Cornell’s History Informs Divest Fossil Fuels Campaign

Written by Mary Schellentrager, Reposted from 

Cornell sits atop a hill, looking down on the city of Ithaca. Students there could be satisfied to stay within the comfortable bubble of their Ivy League institution. Instead they are leveraging their access to wealth and power to call for divestment, campaigning in solidarity with frontline communities that have been devastated by the fossil fuels industry.

The destruction of the natural gas industry hits close to home to Cornell students, as Ithaca is located in the northernmost part of the Marcellus Shale.  Chesapeake Energy, Andarko Petroleum, Exxon, EOG Resources, and host of other natural gas companies have invaded and pillaged their community. Their neighbors are struggling for access to clean water  Their lands have been damaged, possibly irreparably.

Kyoto Now, Cornell’s student group for environmental action, cannot sit by and allow this destruction to continue. They are calling for their school to divest from all fossil fuels and end its fiscal support of the dirty energy industry.

Student campaigns have called for responsible investment practices in the past but the administration has used delaying tactics to successfully dissipate momentum. They consented to work with students and set up a committee to study Cornell’s endowment practices. Campaign momentum was refocused into navigating bureaucratic spaces and goals were compromised away. And although a report was issued, no tangible changes have been made in the way Cornell invests its $5.3 billion endowment.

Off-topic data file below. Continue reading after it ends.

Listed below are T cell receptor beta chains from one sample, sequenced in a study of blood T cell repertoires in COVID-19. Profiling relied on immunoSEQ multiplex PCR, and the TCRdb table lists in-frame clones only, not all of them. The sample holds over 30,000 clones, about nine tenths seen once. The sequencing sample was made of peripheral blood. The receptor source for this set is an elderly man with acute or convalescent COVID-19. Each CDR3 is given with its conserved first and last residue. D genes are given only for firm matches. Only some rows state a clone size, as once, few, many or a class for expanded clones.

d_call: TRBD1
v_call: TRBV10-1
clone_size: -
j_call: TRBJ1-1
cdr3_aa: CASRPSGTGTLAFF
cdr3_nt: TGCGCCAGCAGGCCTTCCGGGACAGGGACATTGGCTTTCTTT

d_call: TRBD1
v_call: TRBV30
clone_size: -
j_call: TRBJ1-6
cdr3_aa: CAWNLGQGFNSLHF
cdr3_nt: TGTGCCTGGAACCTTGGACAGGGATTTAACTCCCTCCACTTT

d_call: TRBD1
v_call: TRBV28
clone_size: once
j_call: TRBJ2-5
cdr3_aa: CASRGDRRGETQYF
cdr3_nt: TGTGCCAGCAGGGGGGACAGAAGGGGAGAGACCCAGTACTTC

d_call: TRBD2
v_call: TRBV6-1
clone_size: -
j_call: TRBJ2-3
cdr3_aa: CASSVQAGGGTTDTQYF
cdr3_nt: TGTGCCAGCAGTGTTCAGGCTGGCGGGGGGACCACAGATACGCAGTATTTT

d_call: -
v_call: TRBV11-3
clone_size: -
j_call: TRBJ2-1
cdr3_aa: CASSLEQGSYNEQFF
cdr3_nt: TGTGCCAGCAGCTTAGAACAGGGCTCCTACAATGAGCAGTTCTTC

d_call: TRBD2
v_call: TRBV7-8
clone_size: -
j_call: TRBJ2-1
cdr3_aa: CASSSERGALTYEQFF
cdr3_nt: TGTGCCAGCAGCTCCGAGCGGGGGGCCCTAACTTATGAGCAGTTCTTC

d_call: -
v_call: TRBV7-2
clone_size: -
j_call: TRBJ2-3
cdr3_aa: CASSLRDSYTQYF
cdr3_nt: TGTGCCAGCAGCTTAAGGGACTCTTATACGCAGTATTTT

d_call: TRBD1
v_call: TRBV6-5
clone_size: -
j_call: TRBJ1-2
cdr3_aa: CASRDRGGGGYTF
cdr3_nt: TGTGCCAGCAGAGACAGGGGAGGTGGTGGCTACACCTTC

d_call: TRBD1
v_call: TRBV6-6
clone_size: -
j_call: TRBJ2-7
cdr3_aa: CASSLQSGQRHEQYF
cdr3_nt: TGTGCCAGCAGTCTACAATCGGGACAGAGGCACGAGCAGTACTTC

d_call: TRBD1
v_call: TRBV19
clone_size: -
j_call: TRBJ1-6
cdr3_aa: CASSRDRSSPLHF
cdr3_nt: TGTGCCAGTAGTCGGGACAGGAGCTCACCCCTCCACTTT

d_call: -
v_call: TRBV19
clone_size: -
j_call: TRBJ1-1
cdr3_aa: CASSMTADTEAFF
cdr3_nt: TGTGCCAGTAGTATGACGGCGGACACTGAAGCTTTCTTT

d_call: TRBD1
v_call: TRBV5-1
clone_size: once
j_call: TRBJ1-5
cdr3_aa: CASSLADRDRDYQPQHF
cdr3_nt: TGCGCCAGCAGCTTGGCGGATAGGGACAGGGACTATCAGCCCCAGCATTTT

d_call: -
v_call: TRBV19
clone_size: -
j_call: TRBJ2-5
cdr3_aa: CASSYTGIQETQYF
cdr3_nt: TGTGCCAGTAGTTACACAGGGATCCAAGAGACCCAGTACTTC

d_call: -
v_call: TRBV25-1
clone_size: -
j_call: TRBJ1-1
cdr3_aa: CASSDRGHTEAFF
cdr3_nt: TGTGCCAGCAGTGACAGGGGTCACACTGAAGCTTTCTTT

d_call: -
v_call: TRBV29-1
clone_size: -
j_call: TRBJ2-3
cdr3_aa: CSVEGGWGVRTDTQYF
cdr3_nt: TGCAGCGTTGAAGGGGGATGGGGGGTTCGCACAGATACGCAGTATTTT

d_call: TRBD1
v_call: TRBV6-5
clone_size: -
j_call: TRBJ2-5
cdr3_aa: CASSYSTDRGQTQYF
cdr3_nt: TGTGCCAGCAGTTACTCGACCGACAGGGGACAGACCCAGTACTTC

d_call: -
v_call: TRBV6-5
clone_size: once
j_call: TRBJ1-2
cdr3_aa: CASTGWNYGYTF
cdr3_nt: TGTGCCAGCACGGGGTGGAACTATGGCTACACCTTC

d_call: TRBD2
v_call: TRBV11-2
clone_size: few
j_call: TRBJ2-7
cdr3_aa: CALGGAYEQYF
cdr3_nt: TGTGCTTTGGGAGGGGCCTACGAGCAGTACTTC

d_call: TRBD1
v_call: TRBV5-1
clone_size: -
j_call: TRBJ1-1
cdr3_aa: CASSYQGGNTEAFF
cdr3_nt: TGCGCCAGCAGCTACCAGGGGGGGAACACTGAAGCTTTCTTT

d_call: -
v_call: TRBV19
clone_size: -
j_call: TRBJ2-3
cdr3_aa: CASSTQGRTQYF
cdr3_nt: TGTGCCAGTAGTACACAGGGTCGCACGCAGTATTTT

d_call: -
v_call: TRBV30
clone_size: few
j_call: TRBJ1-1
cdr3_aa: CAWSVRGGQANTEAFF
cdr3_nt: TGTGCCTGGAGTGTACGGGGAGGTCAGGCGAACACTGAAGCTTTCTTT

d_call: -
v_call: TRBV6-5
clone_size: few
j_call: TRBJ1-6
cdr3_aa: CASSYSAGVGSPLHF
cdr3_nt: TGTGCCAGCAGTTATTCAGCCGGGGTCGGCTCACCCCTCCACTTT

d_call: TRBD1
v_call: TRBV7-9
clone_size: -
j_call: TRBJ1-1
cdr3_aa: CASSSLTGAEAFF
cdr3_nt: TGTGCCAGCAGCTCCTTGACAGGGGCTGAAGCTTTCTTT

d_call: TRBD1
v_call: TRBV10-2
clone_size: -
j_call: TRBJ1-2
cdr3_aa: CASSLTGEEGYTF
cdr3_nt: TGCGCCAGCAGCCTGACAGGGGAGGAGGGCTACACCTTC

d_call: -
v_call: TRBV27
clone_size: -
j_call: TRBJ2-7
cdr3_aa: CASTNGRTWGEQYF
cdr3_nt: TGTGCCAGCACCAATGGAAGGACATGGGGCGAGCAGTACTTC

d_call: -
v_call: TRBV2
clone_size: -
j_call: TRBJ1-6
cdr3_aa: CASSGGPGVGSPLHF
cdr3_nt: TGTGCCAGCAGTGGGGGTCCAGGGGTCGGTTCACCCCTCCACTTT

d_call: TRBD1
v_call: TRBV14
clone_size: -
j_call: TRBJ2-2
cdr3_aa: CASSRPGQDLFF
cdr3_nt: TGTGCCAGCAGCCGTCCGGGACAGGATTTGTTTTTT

Kyoto Now is learning from their administration’s past delaying tactics. Their campaign will not be rerouted and slowed by bureaucracy this time around. Students won’t allow their campaign to be waited out.  They are taking action, demanding fossil fuel divestment, and their administration will have to listen.

In addition to advocating for fossil fuel divestment, Cornell students are working to build a New York state network, organize a regional Power Shift convergence, and campaigning for their school to support Black Oak Wind Farm, a new clean energy project in Tompkins County.

Kyoto Now is a powerful force that the Cornell administration won’t be able to ignore or wait out. They are dedicated to improving the lives of people in Ithaca, New York, and the nation at large. Their school’s divestiture will send a powerful signal to the market that business as usual isn’t acceptable anymore. Reinvesting those untold millions in clean energy will have an incredible impact on the green economy.


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